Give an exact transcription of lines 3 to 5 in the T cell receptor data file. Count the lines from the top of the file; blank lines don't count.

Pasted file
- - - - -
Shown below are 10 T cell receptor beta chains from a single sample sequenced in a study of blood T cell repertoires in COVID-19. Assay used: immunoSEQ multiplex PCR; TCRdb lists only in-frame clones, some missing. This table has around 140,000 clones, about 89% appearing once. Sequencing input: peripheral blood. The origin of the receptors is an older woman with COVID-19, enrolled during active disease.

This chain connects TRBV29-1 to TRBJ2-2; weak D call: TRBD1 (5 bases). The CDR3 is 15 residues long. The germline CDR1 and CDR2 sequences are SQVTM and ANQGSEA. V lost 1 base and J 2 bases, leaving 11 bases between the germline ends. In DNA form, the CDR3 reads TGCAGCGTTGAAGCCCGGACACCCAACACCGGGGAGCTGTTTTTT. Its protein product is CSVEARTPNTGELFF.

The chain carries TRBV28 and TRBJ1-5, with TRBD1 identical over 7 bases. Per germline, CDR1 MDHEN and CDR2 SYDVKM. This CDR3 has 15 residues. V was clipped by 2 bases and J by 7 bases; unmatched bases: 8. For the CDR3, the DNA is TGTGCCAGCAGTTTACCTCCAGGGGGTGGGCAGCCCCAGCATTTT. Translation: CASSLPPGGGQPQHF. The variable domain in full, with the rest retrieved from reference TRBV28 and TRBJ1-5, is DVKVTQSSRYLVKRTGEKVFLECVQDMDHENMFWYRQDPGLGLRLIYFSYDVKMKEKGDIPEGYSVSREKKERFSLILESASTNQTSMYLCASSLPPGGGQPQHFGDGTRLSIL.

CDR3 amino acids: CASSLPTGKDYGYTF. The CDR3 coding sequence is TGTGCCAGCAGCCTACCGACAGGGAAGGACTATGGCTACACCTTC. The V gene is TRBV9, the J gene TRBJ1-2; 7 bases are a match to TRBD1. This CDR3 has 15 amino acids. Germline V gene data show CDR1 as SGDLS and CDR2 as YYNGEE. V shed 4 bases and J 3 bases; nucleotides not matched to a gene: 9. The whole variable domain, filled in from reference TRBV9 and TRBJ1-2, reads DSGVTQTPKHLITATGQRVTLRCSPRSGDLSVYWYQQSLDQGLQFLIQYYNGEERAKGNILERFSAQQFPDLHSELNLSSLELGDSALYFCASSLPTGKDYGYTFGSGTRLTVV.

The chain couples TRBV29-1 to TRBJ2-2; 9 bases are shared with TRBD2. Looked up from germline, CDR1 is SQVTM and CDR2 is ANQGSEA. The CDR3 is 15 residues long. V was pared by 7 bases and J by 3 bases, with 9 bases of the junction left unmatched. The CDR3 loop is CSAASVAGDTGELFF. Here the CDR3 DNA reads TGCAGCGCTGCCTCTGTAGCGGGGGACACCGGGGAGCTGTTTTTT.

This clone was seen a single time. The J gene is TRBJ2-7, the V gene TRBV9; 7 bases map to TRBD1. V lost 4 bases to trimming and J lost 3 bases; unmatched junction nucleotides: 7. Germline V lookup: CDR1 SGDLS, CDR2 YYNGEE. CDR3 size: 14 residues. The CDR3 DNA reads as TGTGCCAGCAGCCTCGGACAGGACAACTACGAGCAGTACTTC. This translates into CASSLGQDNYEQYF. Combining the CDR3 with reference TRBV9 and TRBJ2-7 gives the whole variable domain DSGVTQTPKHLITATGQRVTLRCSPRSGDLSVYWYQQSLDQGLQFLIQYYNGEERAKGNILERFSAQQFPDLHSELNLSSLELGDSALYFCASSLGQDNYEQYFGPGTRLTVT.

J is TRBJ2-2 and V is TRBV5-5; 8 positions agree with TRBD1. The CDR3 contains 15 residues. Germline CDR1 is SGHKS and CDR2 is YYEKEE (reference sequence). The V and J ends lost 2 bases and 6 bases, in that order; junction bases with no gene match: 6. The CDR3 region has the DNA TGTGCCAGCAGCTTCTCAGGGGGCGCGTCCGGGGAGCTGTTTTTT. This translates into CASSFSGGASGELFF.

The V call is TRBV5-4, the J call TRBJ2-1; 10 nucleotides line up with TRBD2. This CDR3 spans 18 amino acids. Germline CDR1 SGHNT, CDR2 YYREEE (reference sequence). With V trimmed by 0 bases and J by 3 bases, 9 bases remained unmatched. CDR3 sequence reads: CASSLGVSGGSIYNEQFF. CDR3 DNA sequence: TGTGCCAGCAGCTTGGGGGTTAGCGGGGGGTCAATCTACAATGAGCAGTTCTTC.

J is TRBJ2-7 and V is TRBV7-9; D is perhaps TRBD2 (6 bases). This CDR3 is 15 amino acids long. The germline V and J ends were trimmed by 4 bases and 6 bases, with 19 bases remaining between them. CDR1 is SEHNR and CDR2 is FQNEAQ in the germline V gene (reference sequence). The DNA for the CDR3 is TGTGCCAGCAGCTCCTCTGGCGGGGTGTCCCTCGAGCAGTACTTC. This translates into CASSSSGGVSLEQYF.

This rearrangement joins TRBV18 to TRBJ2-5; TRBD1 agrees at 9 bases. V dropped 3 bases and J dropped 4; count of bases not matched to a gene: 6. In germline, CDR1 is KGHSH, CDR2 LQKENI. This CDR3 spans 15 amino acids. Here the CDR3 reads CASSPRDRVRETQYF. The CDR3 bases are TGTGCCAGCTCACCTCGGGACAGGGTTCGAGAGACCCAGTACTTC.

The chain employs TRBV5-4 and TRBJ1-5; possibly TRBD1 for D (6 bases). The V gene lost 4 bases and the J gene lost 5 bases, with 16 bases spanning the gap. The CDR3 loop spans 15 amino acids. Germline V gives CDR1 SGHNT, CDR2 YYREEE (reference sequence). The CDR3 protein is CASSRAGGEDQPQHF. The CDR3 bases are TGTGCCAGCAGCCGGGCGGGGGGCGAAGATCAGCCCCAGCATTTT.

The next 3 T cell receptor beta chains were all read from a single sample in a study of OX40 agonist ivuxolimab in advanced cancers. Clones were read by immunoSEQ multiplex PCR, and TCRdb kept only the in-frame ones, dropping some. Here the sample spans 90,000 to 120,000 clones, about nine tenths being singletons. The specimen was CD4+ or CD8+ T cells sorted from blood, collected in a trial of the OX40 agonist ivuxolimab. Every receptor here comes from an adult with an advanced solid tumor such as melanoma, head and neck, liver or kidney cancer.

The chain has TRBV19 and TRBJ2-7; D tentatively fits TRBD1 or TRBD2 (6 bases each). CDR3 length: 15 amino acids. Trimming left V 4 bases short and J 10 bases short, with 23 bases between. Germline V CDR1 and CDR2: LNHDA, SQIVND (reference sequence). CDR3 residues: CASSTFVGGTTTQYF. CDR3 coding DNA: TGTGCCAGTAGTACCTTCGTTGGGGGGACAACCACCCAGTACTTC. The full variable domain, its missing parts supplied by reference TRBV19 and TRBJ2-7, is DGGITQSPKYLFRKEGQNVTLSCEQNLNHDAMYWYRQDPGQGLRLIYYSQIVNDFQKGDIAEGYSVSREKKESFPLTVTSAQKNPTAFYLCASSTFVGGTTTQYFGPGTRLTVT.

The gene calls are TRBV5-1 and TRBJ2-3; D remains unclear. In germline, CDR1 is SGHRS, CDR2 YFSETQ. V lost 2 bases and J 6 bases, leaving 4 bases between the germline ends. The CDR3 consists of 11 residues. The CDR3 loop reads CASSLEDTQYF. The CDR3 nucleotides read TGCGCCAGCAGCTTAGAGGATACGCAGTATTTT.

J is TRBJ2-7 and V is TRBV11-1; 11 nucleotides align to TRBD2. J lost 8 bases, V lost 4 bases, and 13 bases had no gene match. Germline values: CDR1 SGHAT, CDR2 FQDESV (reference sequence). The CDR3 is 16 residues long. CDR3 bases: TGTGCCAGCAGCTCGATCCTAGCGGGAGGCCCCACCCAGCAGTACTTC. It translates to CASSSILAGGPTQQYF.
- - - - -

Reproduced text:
The chain carries TRBV28 and TRBJ1-5, with TRBD1 identical over 7 bases. Per germline, CDR1 MDHEN and CDR2 SYDVKM. This CDR3 has 15 residues. V was clipped by 2 bases and J by 7 bases; unmatched bases: 8. For the CDR3, the DNA is TGTGCCAGCAGTTTACCTCCAGGGGGTGGGCAGCCCCAGCATTTT. Translation: CASSLPPGGGQPQHF. The variable domain in full, with the rest retrieved from reference TRBV28 and TRBJ1-5, is DVKVTQSSRYLVKRTGEKVFLECVQDMDHENMFWYRQDPGLGLRLIYFSYDVKMKEKGDIPEGYSVSREKKERFSLILESASTNQTSMYLCASSLPPGGGQPQHFGDGTRLSIL.

CDR3 amino acids: CASSLPTGKDYGYTF. The CDR3 coding sequence is TGTGCCAGCAGCCTACCGACAGGGAAGGACTATGGCTACACCTTC. The V gene is TRBV9, the J gene TRBJ1-2; 7 bases are a match to TRBD1. This CDR3 has 15 amino acids. Germline V gene data show CDR1 as SGDLS and CDR2 as YYNGEE. V shed 4 bases and J 3 bases; nucleotides not matched to a gene: 9. The whole variable domain, filled in from reference TRBV9 and TRBJ1-2, reads DSGVTQTPKHLITATGQRVTLRCSPRSGDLSVYWYQQSLDQGLQFLIQYYNGEERAKGNILERFSAQQFPDLHSELNLSSLELGDSALYFCASSLPTGKDYGYTFGSGTRLTVV.

The chain couples TRBV29-1 to TRBJ2-2; 9 bases are shared with TRBD2. Looked up from germline, CDR1 is SQVTM and CDR2 is ANQGSEA. The CDR3 is 15 residues long. V was pared by 7 bases and J by 3 bases, with 9 bases of the junction left unmatched. The CDR3 loop is CSAASVAGDTGELFF. Here the CDR3 DNA reads TGCAGCGCTGCCTCTGTAGCGGGGGACACCGGGGAGCTGTTTTTT.